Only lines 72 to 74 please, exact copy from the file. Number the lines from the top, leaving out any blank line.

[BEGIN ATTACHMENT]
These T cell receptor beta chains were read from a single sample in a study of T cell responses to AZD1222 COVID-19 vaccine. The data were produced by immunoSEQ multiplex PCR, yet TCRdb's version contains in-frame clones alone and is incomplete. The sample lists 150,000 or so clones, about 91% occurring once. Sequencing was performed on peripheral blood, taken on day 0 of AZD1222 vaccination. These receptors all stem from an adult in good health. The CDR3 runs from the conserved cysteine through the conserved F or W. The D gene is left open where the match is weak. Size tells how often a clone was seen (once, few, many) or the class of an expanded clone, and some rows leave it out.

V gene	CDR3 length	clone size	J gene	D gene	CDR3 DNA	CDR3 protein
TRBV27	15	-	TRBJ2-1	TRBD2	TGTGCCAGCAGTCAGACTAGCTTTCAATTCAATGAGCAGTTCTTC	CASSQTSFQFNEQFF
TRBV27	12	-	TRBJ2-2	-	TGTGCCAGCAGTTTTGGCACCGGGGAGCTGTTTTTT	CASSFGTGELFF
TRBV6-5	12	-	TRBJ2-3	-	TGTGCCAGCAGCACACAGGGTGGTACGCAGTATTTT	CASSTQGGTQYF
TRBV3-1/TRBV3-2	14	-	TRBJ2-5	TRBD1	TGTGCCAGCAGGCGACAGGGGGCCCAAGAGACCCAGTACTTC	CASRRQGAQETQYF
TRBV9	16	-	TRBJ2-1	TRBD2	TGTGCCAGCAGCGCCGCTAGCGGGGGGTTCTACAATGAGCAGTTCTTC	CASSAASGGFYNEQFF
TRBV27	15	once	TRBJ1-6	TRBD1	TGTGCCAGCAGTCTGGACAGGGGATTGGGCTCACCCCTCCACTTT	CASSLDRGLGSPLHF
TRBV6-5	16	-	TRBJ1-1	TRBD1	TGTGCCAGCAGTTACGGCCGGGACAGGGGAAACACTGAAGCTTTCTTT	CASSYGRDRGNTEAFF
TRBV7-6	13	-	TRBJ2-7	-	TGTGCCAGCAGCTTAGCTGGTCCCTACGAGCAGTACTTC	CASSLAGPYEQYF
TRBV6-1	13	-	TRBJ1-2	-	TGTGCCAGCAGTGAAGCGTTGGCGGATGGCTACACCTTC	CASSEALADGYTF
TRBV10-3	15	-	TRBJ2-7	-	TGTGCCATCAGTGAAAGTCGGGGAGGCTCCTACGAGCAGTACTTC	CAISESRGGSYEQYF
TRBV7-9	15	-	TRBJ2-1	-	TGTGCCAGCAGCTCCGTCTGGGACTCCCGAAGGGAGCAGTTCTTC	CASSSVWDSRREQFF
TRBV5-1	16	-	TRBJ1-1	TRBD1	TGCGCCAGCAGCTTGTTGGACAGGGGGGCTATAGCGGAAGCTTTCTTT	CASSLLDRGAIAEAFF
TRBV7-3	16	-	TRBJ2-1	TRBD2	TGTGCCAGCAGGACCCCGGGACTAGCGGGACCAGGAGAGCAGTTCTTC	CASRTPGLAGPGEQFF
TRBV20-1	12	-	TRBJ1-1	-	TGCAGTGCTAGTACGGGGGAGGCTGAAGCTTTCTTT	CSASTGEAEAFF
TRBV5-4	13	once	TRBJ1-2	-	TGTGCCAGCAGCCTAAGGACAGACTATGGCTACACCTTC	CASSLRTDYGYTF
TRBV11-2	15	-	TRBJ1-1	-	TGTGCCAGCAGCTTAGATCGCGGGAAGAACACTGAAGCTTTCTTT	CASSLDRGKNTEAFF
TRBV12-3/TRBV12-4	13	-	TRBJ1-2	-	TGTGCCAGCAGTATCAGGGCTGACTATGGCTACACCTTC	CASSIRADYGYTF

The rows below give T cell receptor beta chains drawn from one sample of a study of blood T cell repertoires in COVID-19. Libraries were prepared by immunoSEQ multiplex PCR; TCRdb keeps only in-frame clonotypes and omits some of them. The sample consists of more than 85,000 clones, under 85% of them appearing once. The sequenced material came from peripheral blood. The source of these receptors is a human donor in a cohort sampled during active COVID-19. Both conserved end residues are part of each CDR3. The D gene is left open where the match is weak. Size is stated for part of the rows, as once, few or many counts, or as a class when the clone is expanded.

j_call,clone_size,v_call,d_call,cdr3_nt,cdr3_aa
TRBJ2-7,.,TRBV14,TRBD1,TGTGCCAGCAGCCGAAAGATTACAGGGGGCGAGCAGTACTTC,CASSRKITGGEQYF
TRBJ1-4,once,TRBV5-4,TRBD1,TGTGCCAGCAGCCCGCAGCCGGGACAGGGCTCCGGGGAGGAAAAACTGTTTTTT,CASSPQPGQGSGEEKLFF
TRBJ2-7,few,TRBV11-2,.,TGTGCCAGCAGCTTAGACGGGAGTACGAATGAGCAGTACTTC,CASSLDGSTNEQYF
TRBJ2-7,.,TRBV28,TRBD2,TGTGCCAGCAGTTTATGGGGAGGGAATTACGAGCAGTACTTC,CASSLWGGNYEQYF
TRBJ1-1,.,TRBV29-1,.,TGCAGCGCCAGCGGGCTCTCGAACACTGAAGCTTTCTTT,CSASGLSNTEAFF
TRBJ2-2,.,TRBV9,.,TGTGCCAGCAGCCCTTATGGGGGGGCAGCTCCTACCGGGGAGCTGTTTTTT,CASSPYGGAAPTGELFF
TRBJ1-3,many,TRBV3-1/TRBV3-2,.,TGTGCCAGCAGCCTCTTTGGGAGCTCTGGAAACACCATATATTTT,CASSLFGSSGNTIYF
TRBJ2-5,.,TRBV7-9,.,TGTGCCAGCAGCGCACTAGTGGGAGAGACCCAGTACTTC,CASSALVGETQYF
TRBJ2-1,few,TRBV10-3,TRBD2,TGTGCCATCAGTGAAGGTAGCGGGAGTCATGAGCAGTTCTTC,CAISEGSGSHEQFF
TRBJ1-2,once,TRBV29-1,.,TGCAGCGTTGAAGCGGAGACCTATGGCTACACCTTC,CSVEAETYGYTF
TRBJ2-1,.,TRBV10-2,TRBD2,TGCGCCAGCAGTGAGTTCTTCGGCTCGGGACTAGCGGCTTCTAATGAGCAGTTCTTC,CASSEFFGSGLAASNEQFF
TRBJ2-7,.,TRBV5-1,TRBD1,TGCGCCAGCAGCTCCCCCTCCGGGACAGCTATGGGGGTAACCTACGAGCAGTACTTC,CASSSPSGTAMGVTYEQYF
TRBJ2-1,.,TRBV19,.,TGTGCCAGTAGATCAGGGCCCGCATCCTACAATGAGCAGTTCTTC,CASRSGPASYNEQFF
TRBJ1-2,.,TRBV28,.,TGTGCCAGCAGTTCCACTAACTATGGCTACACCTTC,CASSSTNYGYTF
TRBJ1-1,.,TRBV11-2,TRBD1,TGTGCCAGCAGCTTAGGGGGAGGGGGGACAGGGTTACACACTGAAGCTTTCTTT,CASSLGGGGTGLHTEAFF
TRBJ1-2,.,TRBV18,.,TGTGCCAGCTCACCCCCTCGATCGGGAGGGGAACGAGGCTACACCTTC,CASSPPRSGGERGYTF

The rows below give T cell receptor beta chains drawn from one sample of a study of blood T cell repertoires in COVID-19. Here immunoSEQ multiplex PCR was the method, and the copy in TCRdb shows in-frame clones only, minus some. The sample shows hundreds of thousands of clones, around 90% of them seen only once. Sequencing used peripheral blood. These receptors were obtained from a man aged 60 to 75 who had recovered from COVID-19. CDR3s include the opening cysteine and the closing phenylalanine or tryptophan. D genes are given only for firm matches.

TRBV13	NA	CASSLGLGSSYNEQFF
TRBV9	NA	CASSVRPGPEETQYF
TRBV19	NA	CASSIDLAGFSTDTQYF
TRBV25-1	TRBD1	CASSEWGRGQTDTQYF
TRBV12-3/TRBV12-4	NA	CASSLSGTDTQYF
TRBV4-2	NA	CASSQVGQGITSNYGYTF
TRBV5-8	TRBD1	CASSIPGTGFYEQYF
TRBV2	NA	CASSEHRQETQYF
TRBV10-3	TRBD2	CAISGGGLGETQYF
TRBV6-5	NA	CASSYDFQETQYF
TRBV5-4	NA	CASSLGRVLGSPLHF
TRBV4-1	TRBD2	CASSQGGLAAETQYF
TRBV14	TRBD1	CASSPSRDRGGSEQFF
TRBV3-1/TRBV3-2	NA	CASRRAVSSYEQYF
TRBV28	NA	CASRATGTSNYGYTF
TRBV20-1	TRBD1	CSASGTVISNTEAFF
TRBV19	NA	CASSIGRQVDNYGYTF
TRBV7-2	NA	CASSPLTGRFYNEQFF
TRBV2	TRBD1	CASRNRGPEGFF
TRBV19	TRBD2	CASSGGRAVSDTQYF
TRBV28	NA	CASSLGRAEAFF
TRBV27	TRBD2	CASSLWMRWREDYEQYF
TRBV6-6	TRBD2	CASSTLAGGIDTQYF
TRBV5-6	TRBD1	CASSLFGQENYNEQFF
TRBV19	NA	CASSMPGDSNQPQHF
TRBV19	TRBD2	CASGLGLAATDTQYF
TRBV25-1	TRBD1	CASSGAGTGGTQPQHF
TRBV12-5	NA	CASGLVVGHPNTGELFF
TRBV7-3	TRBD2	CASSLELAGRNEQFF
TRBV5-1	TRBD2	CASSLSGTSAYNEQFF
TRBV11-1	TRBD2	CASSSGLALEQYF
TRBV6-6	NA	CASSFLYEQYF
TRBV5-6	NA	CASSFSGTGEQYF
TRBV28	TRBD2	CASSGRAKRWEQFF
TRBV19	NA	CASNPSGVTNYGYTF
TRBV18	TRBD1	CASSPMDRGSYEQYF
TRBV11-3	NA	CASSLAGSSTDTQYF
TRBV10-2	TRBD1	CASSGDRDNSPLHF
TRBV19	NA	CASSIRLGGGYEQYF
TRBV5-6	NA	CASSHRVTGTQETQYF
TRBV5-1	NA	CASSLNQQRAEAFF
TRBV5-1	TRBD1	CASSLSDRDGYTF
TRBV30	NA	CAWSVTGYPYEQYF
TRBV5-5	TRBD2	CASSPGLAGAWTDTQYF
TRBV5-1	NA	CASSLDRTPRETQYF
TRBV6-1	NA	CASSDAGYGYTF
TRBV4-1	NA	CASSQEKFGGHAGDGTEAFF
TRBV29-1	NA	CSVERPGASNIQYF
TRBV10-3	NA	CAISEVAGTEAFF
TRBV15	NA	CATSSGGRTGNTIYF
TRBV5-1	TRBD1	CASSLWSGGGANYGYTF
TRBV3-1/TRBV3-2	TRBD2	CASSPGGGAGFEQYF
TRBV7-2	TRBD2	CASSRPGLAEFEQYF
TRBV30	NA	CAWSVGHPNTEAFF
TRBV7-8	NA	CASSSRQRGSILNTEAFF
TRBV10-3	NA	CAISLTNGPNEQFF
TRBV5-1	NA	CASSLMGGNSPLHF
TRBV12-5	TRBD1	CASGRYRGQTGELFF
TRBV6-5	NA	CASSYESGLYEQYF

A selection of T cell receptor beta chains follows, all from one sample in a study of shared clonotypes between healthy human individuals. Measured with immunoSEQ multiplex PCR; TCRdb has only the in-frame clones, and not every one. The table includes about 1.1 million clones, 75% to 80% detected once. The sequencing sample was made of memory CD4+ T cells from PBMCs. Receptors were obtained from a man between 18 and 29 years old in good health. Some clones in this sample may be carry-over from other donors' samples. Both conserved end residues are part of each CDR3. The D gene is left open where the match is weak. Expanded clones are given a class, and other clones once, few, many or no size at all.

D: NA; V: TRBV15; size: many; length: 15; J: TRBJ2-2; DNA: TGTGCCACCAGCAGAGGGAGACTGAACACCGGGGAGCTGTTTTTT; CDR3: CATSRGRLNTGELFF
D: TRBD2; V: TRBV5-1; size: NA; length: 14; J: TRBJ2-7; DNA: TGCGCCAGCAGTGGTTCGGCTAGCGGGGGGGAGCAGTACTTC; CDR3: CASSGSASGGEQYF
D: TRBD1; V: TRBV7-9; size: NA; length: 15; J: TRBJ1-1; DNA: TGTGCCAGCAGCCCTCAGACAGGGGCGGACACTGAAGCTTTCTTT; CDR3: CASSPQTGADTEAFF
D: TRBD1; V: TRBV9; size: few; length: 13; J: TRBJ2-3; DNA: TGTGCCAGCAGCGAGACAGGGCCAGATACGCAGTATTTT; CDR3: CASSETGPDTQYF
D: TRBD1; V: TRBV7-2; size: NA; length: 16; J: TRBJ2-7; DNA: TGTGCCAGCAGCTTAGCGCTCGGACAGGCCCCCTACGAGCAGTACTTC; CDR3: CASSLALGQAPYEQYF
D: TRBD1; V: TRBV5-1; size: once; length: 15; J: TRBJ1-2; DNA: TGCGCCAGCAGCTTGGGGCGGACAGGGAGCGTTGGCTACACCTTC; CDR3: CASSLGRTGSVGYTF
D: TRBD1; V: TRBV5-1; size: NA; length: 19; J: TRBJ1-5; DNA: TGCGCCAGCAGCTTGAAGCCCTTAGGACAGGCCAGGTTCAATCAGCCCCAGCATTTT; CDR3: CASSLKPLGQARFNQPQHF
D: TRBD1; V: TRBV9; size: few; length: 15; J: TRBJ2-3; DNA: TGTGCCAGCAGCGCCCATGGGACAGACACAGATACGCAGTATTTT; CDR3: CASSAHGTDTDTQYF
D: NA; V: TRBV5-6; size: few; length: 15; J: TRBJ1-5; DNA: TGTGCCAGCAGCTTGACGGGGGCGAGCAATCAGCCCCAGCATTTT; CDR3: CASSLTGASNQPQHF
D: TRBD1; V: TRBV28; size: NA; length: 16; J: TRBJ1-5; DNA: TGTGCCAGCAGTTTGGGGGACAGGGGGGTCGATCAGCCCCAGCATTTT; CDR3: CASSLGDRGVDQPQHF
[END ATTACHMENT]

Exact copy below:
TRBV28	TRBD2	CASSGRAKRWEQFF
TRBV19	NA	CASNPSGVTNYGYTF
TRBV18	TRBD1	CASSPMDRGSYEQYF